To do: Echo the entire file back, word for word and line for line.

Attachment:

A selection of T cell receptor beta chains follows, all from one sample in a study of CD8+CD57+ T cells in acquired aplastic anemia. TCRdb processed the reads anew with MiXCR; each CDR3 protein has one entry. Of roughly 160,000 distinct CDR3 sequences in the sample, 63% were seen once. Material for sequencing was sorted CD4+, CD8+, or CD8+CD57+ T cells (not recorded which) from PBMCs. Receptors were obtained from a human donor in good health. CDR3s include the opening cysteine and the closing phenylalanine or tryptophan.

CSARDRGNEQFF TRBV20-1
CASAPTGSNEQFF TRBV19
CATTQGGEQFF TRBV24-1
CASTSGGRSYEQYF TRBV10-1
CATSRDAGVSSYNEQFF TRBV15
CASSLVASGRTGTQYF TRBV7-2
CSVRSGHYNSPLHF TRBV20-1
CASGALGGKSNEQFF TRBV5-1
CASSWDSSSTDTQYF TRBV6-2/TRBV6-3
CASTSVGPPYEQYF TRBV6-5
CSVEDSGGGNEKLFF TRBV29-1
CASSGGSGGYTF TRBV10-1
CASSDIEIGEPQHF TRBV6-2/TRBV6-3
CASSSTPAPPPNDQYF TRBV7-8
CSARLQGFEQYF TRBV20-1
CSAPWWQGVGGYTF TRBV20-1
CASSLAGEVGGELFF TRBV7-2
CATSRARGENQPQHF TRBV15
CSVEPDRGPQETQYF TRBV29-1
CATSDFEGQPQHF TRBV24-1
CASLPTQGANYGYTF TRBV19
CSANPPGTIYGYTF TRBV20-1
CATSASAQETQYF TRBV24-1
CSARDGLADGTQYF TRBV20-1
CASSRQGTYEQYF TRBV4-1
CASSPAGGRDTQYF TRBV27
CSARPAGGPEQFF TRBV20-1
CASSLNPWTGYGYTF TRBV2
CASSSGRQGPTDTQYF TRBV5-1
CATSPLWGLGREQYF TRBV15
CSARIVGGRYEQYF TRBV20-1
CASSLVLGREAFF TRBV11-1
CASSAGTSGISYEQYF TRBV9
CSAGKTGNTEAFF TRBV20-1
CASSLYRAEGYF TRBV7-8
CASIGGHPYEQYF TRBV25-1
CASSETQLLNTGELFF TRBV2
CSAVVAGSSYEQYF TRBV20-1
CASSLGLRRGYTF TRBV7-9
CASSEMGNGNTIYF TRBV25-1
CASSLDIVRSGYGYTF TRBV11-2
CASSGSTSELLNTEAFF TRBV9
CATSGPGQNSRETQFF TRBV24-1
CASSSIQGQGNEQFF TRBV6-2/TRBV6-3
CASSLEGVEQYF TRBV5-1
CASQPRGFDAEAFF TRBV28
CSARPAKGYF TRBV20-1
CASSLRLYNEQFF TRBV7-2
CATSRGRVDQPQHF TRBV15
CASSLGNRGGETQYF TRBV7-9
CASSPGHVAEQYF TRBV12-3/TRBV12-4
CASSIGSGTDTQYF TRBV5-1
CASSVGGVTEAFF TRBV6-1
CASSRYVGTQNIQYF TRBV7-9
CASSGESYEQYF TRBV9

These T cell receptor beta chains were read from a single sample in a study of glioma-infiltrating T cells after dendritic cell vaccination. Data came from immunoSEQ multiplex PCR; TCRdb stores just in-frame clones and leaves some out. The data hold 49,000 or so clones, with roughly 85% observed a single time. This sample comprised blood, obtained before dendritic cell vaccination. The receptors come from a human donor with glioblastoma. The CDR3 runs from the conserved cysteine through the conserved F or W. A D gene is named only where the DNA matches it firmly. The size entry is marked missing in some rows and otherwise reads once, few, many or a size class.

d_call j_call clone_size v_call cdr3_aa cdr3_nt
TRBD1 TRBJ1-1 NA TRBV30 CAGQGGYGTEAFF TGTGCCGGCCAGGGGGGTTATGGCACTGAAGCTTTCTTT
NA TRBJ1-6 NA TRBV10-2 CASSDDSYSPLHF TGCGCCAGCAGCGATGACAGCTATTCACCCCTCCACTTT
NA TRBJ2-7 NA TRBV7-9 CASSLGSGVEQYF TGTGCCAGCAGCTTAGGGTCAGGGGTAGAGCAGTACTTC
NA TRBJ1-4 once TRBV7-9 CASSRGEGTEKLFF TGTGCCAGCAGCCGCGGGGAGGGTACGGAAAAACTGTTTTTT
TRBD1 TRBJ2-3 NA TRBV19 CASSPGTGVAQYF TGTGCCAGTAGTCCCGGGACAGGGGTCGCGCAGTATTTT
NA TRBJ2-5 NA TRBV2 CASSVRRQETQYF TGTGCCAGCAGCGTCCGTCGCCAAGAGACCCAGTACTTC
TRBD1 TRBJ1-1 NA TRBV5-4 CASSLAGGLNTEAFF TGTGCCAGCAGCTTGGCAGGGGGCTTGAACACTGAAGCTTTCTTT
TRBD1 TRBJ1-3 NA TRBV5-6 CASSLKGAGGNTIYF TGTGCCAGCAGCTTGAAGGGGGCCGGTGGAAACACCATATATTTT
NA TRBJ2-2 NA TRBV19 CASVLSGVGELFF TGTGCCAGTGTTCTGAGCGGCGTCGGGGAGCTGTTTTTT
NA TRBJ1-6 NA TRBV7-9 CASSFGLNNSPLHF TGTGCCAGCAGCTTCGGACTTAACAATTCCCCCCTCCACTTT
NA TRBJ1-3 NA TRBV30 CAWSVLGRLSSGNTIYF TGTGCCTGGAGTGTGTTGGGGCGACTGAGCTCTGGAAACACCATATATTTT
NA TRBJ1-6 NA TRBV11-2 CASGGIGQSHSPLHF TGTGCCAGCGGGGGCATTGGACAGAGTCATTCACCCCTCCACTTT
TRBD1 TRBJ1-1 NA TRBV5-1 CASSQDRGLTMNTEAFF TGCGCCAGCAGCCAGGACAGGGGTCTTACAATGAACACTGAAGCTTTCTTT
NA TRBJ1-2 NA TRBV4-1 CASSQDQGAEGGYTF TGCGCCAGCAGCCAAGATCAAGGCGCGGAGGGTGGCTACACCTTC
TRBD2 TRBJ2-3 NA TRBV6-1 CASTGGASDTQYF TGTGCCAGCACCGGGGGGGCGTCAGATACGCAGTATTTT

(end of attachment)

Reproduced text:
A selection of T cell receptor beta chains follows, all from one sample in a study of CD8+CD57+ T cells in acquired aplastic anemia. TCRdb processed the reads anew with MiXCR; each CDR3 protein has one entry. Of roughly 160,000 distinct CDR3 sequences in the sample, 63% were seen once. Material for sequencing was sorted CD4+, CD8+, or CD8+CD57+ T cells (not recorded which) from PBMCs. Receptors were obtained from a human donor in good health. CDR3s include the opening cysteine and the closing phenylalanine or tryptophan.

CSARDRGNEQFF TRBV20-1
CASAPTGSNEQFF TRBV19
CATTQGGEQFF TRBV24-1
CASTSGGRSYEQYF TRBV10-1
CATSRDAGVSSYNEQFF TRBV15
CASSLVASGRTGTQYF TRBV7-2
CSVRSGHYNSPLHF TRBV20-1
CASGALGGKSNEQFF TRBV5-1
CASSWDSSSTDTQYF TRBV6-2/TRBV6-3
CASTSVGPPYEQYF TRBV6-5
CSVEDSGGGNEKLFF TRBV29-1
CASSGGSGGYTF TRBV10-1
CASSDIEIGEPQHF TRBV6-2/TRBV6-3
CASSSTPAPPPNDQYF TRBV7-8
CSARLQGFEQYF TRBV20-1
CSAPWWQGVGGYTF TRBV20-1
CASSLAGEVGGELFF TRBV7-2
CATSRARGENQPQHF TRBV15
CSVEPDRGPQETQYF TRBV29-1
CATSDFEGQPQHF TRBV24-1
CASLPTQGANYGYTF TRBV19
CSANPPGTIYGYTF TRBV20-1
CATSASAQETQYF TRBV24-1
CSARDGLADGTQYF TRBV20-1
CASSRQGTYEQYF TRBV4-1
CASSPAGGRDTQYF TRBV27
CSARPAGGPEQFF TRBV20-1
CASSLNPWTGYGYTF TRBV2
CASSSGRQGPTDTQYF TRBV5-1
CATSPLWGLGREQYF TRBV15
CSARIVGGRYEQYF TRBV20-1
CASSLVLGREAFF TRBV11-1
CASSAGTSGISYEQYF TRBV9
CSAGKTGNTEAFF TRBV20-1
CASSLYRAEGYF TRBV7-8
CASIGGHPYEQYF TRBV25-1
CASSETQLLNTGELFF TRBV2
CSAVVAGSSYEQYF TRBV20-1
CASSLGLRRGYTF TRBV7-9
CASSEMGNGNTIYF TRBV25-1
CASSLDIVRSGYGYTF TRBV11-2
CASSGSTSELLNTEAFF TRBV9
CATSGPGQNSRETQFF TRBV24-1
CASSSIQGQGNEQFF TRBV6-2/TRBV6-3
CASSLEGVEQYF TRBV5-1
CASQPRGFDAEAFF TRBV28
CSARPAKGYF TRBV20-1
CASSLRLYNEQFF TRBV7-2
CATSRGRVDQPQHF TRBV15
CASSLGNRGGETQYF TRBV7-9
CASSPGHVAEQYF TRBV12-3/TRBV12-4
CASSIGSGTDTQYF TRBV5-1
CASSVGGVTEAFF TRBV6-1
CASSRYVGTQNIQYF TRBV7-9
CASSGESYEQYF TRBV9

These T cell receptor beta chains were read from a single sample in a study of glioma-infiltrating T cells after dendritic cell vaccination. Data came from immunoSEQ multiplex PCR; TCRdb stores just in-frame clones and leaves some out. The data hold 49,000 or so clones, with roughly 85% observed a single time. This sample comprised blood, obtained before dendritic cell vaccination. The receptors come from a human donor with glioblastoma. The CDR3 runs from the conserved cysteine through the conserved F or W. A D gene is named only where the DNA matches it firmly. The size entry is marked missing in some rows and otherwise reads once, few, many or a size class.

d_call j_call clone_size v_call cdr3_aa cdr3_nt
TRBD1 TRBJ1-1 NA TRBV30 CAGQGGYGTEAFF TGTGCCGGCCAGGGGGGTTATGGCACTGAAGCTTTCTTT
NA TRBJ1-6 NA TRBV10-2 CASSDDSYSPLHF TGCGCCAGCAGCGATGACAGCTATTCACCCCTCCACTTT
NA TRBJ2-7 NA TRBV7-9 CASSLGSGVEQYF TGTGCCAGCAGCTTAGGGTCAGGGGTAGAGCAGTACTTC
NA TRBJ1-4 once TRBV7-9 CASSRGEGTEKLFF TGTGCCAGCAGCCGCGGGGAGGGTACGGAAAAACTGTTTTTT
TRBD1 TRBJ2-3 NA TRBV19 CASSPGTGVAQYF TGTGCCAGTAGTCCCGGGACAGGGGTCGCGCAGTATTTT
NA TRBJ2-5 NA TRBV2 CASSVRRQETQYF TGTGCCAGCAGCGTCCGTCGCCAAGAGACCCAGTACTTC
TRBD1 TRBJ1-1 NA TRBV5-4 CASSLAGGLNTEAFF TGTGCCAGCAGCTTGGCAGGGGGCTTGAACACTGAAGCTTTCTTT
TRBD1 TRBJ1-3 NA TRBV5-6 CASSLKGAGGNTIYF TGTGCCAGCAGCTTGAAGGGGGCCGGTGGAAACACCATATATTTT
NA TRBJ2-2 NA TRBV19 CASVLSGVGELFF TGTGCCAGTGTTCTGAGCGGCGTCGGGGAGCTGTTTTTT
NA TRBJ1-6 NA TRBV7-9 CASSFGLNNSPLHF TGTGCCAGCAGCTTCGGACTTAACAATTCCCCCCTCCACTTT
NA TRBJ1-3 NA TRBV30 CAWSVLGRLSSGNTIYF TGTGCCTGGAGTGTGTTGGGGCGACTGAGCTCTGGAAACACCATATATTTT
NA TRBJ1-6 NA TRBV11-2 CASGGIGQSHSPLHF TGTGCCAGCGGGGGCATTGGACAGAGTCATTCACCCCTCCACTTT
TRBD1 TRBJ1-1 NA TRBV5-1 CASSQDRGLTMNTEAFF TGCGCCAGCAGCCAGGACAGGGGTCTTACAATGAACACTGAAGCTTTCTTT
NA TRBJ1-2 NA TRBV4-1 CASSQDQGAEGGYTF TGCGCCAGCAGCCAAGATCAAGGCGCGGAGGGTGGCTACACCTTC
TRBD2 TRBJ2-3 NA TRBV6-1 CASTGGASDTQYF TGTGCCAGCACCGGGGGGGCGTCAGATACGCAGTATTTT